By Hollie Borland, Originally Posted on The Sun
From improving your credit score to getting a mortgage in principle, here are some of the ways you can boost your chances of getting the loan for your first home.
Getting the funds together for a deposit is one thing, but actually getting approved for a mortgage is another.
More than 76 percent of first-time buyers applied for a mortgage in the first quarter of 2018, up from just 48 percent two years before, according to Mortgage Lenders Association.
An empty application will be rejected which will damage your credit score and set you back months.
Jacqueline Dewey from credit report service Noddle says there's more to it than just having a steady salary and a deposit.
There's your credit score for one thing, but also you'll need the extra funds to pay for stamp duty, solicitors fees and a broker.
"Mortgage lenders want to see that you have a history of being able to manage credit and pay it back on time," she says.
"While you can’t change anything that has already happened, you can ensure that your financial behavior going forward makes you an attractive prospect for a mortgage."
With help from the experts at Noddle and Trussle, here are nine tips to get you mortgage ready:
1. Work out how much you can afford
It's all well and good spending hours searching on Rightmove for your dream home, but it's a waste of time if the places you're looking at are way out of your price range.
Lenders reject unrealistic mortgage applications and that, in turn, will damage your credit score and make you worse off.
The most you'll be able to borrow is four and a half times your yearly salary, which will give you some idea of your budget.
2. Take advantage of schemes and always check the small print
You’ll need to put at least 5 percent of the property value as a down payment unless you're boosting your savings with help from a scheme.
For those who are serious about owning a home, there are schemes out there that will boost your savings if you spend it on buying property. The government has certain programs for first-time buyers, but always read the small print to avoid extra costs or high interest rates.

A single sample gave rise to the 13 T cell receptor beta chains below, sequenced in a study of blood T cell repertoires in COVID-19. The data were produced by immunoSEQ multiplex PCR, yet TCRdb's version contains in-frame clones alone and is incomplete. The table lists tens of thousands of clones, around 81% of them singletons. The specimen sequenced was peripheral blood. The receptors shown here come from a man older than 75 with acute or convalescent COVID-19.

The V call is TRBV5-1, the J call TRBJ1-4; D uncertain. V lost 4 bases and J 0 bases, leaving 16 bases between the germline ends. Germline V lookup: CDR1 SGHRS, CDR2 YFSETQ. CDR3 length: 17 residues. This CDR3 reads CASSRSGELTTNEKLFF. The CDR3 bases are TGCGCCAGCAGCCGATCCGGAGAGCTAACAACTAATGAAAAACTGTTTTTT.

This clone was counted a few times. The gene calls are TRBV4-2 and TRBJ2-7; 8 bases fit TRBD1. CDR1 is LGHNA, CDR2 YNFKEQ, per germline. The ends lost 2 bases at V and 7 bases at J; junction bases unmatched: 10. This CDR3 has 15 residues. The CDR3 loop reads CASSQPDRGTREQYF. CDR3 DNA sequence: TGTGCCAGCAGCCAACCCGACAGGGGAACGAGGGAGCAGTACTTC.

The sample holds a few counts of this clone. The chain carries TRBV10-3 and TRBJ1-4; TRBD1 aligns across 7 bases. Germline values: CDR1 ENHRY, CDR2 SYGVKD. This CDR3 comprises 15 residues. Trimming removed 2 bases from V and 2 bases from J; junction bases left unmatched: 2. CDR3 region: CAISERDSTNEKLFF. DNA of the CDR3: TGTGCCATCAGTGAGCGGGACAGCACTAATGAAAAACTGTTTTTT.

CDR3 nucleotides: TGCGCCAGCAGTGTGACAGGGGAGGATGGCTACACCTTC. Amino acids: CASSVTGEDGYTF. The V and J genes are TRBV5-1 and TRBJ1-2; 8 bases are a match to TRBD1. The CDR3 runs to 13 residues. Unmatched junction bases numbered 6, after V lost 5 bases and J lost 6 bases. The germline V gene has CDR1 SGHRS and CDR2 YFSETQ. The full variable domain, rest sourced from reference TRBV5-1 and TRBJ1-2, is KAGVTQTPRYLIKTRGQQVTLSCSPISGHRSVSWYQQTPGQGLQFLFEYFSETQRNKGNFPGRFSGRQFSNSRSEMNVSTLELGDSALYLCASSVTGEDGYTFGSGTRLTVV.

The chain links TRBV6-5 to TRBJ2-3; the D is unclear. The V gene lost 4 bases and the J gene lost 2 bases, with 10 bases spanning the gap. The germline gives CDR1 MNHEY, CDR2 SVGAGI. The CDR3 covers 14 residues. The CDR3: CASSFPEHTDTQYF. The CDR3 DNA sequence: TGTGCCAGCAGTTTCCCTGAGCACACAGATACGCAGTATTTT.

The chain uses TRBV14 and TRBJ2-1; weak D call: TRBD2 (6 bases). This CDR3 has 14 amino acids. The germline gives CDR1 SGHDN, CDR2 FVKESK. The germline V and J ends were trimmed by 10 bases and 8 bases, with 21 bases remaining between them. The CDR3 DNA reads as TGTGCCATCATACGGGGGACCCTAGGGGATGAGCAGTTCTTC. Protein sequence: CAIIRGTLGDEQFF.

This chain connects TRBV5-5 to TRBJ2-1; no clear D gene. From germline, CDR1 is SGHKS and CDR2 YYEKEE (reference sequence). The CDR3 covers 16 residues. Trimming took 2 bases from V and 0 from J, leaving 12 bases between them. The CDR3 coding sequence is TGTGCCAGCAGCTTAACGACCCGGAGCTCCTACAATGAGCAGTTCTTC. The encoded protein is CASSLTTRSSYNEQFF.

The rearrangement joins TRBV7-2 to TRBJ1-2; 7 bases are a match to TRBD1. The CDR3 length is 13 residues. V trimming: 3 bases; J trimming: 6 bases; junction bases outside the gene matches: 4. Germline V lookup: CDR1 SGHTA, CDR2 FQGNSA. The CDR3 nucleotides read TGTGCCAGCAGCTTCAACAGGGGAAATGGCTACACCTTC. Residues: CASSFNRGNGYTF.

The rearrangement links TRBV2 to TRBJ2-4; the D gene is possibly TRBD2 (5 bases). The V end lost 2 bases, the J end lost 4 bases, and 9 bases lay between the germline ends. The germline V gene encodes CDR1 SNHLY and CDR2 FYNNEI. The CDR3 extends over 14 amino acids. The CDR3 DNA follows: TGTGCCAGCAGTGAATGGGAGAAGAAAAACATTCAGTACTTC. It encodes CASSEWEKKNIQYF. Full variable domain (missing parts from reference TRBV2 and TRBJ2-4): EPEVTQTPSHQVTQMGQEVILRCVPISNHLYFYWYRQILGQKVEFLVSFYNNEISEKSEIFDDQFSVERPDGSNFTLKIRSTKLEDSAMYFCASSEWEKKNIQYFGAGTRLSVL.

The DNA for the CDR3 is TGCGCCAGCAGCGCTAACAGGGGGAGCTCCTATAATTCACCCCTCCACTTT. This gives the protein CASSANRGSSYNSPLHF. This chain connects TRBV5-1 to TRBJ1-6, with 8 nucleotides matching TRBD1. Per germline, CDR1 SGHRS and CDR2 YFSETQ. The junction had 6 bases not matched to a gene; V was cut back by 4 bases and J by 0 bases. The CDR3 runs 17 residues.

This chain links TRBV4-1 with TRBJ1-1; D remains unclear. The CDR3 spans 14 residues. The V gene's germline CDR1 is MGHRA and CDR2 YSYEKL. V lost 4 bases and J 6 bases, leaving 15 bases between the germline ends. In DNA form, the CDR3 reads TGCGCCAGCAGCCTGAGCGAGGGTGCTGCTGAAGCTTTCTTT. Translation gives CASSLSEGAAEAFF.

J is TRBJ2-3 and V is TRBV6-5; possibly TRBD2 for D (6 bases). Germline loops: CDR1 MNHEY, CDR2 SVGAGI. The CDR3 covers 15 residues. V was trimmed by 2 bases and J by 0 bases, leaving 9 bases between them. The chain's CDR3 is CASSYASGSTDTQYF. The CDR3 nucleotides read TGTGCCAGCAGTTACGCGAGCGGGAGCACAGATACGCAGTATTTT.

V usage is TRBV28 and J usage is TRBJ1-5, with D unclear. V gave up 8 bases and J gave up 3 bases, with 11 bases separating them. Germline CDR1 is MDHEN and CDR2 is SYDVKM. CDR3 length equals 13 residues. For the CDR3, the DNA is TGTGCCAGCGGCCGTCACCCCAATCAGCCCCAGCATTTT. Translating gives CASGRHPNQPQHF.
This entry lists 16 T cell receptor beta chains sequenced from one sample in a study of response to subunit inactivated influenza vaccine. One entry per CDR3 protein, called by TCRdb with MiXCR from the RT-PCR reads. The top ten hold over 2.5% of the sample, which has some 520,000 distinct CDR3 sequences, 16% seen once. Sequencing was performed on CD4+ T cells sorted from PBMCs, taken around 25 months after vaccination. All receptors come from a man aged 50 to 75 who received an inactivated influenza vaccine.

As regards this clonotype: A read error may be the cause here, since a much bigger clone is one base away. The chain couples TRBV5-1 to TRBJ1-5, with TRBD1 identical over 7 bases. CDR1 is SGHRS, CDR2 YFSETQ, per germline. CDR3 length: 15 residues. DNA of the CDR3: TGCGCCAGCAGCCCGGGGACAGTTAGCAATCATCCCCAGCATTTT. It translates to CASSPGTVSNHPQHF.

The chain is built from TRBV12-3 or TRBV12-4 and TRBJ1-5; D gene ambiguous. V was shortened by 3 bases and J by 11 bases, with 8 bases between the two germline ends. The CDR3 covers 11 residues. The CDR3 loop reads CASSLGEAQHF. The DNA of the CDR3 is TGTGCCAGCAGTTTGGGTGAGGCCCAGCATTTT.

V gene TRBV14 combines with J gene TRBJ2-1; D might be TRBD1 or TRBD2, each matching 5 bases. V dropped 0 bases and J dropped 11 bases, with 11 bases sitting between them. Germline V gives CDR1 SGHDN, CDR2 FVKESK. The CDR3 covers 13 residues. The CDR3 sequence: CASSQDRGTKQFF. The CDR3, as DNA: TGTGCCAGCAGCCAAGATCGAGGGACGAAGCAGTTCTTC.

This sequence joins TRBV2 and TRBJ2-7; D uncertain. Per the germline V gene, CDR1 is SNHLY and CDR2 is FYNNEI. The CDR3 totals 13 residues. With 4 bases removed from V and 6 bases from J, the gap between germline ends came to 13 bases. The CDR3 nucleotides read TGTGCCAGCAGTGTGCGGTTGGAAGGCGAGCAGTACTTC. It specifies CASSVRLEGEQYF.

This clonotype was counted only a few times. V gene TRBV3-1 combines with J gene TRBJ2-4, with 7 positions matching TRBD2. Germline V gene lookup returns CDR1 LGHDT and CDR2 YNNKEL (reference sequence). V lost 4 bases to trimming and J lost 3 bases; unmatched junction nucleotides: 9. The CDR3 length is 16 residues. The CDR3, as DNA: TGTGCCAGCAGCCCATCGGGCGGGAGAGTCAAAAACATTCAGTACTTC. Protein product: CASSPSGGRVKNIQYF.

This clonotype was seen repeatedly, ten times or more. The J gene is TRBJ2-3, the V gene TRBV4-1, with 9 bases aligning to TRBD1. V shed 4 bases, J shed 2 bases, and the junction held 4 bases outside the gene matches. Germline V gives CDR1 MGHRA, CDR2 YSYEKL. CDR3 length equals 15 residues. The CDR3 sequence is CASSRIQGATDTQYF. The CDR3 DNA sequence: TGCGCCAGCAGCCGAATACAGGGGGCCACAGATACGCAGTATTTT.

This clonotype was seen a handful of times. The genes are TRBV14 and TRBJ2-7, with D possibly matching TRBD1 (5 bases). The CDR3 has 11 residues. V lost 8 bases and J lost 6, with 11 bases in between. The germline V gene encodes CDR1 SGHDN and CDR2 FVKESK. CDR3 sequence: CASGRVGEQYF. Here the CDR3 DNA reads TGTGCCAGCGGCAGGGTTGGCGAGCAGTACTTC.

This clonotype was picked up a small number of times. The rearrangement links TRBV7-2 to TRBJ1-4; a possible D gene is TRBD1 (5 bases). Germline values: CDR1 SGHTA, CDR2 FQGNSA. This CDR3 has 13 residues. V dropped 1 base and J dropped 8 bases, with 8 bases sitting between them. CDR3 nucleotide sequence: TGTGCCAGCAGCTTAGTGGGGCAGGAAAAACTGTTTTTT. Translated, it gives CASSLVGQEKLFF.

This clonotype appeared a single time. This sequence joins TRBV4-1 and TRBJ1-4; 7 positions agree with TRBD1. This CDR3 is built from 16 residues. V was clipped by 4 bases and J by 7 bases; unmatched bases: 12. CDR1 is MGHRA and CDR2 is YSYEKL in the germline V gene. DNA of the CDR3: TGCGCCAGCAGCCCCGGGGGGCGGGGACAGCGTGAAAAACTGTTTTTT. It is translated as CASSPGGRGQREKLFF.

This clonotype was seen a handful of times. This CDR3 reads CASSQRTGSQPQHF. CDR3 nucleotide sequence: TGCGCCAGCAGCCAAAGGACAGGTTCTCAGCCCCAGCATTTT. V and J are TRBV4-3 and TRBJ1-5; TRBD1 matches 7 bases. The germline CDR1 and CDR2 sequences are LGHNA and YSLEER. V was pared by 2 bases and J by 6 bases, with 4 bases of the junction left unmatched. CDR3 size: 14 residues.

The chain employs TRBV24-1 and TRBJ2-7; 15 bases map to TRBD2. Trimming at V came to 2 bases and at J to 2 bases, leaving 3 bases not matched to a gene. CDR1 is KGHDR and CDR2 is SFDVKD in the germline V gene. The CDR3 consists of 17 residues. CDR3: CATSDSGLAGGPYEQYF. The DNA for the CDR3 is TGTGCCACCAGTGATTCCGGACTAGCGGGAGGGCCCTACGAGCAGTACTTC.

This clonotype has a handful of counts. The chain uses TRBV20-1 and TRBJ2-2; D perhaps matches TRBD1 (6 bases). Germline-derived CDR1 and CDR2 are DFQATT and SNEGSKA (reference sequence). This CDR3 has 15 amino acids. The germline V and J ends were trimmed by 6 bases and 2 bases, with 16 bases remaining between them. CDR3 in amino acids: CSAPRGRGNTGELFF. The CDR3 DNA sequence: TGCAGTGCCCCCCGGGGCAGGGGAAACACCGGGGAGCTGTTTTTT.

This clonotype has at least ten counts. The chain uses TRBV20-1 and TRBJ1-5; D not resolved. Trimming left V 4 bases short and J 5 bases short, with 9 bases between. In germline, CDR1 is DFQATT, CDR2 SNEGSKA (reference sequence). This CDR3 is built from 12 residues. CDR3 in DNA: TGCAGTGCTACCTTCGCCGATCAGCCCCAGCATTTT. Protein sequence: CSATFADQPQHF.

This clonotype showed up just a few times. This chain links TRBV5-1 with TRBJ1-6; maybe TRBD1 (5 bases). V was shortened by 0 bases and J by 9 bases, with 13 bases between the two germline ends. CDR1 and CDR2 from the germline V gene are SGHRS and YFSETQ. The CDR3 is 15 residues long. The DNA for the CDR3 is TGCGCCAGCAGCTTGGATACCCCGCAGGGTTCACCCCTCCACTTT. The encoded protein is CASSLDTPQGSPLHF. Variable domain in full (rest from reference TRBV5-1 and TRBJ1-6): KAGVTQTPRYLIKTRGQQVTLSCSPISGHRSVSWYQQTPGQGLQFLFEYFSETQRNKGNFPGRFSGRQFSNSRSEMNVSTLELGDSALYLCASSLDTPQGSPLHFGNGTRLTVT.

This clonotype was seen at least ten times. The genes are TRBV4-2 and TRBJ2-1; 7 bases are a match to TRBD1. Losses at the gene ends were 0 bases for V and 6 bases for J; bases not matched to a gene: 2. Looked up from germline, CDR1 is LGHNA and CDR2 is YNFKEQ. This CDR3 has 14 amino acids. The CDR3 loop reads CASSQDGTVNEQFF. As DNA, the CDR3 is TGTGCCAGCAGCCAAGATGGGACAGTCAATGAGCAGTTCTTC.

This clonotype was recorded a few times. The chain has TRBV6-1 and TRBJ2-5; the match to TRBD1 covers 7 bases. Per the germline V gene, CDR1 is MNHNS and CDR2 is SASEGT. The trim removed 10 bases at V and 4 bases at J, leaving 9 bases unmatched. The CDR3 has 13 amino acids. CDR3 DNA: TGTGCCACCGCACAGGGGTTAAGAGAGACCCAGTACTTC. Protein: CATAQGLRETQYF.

3. Check your credit score
If you've got a bad credit history then you're going to be rejected for a mortgage, which will only make your score worse.
Before you apply make sure you've got a healthy reading. You can carry out a soft credit check on yourself with one of the three main credit referencing agencies, Experian, Equifax, and Call credit.
The earlier you check, the more time you'll have to fix it if it's not looking great.
4. Improve your credit score
While it's not impossible for you to get a mortgage with a poor credit score, you'll be paying over the odds in interest.
You're better off holding out for a few months while you try to improve it.
One way is to continue to use small amounts of credit, like on a credit card or your phone contract.
It might sound a bit backward but using small amounts of credit and paying it off in good time shows lenders that you are responsible with credit.
Pay off big debts because a mortgage lender may think that you won't be able to take on more credit, as you might not be able to meet the repayments.
Getting on the electoral register, canceling old cards and never missing a payment will also help your score.
5. Get the paperwork together
You'll need to provide evidence of the deposit for the affordability checks.
They'll want to know how regularly you've been able to save and how much, including at least three months worth of bank statements.
Your documents will need to be up-to-date so make sure that the address on your driver's license matches up with the one on the electoral register.
If you've been given part of the deposit as a gift, you'll need to make sure you've got a letter from the donor.
Be aware that if your parents have lent you the money and you're going to pay them back then the bank will treat this as a loan.
6. Get a mortgage in principle
This is an agreement in theory that the lender will give you a set amount, which makes you a more attractive buyer.
You'll still need to actually secure the money and the bank will also have to take into consideration any financial changes.
They'll also need to know more about the specific property you want to buy, which can also impact your application.
7. Consider using a broker
More than a third of all first-time buyers go directly to a bank or building society for their first mortgage, according to Trussle, but doing so could severely limit your options.
A broker will be able to review a wider range of products and advise you on the right one for your circumstances, as well as assess any hidden costs which can sometimes be difficult to find.
Remember though, they'll take a fee for their services so you'll need to factor that into your costs.
Digital mortgage brokers like Trussle and Habito are free to use though because they take a cut from the lender, not the borrower.
They use sophisticated algorithms to scan thousands of products from over a range of lenders to find the right deal for you, quickly and without charging a fee.
8. Save for a larger deposit if you can
The more money you have, the less money you'll need to borrow and the more attractive you are to a lender.
This is because the loan to value ration is smaller and makes you less of a risk to lenders.
So if you've managed to save more money than expected, stick to your budget rather than taking out a bigger mortgage.
Also, taking time to save for longer will give you time to repair your credit rating and improve your financial footprint.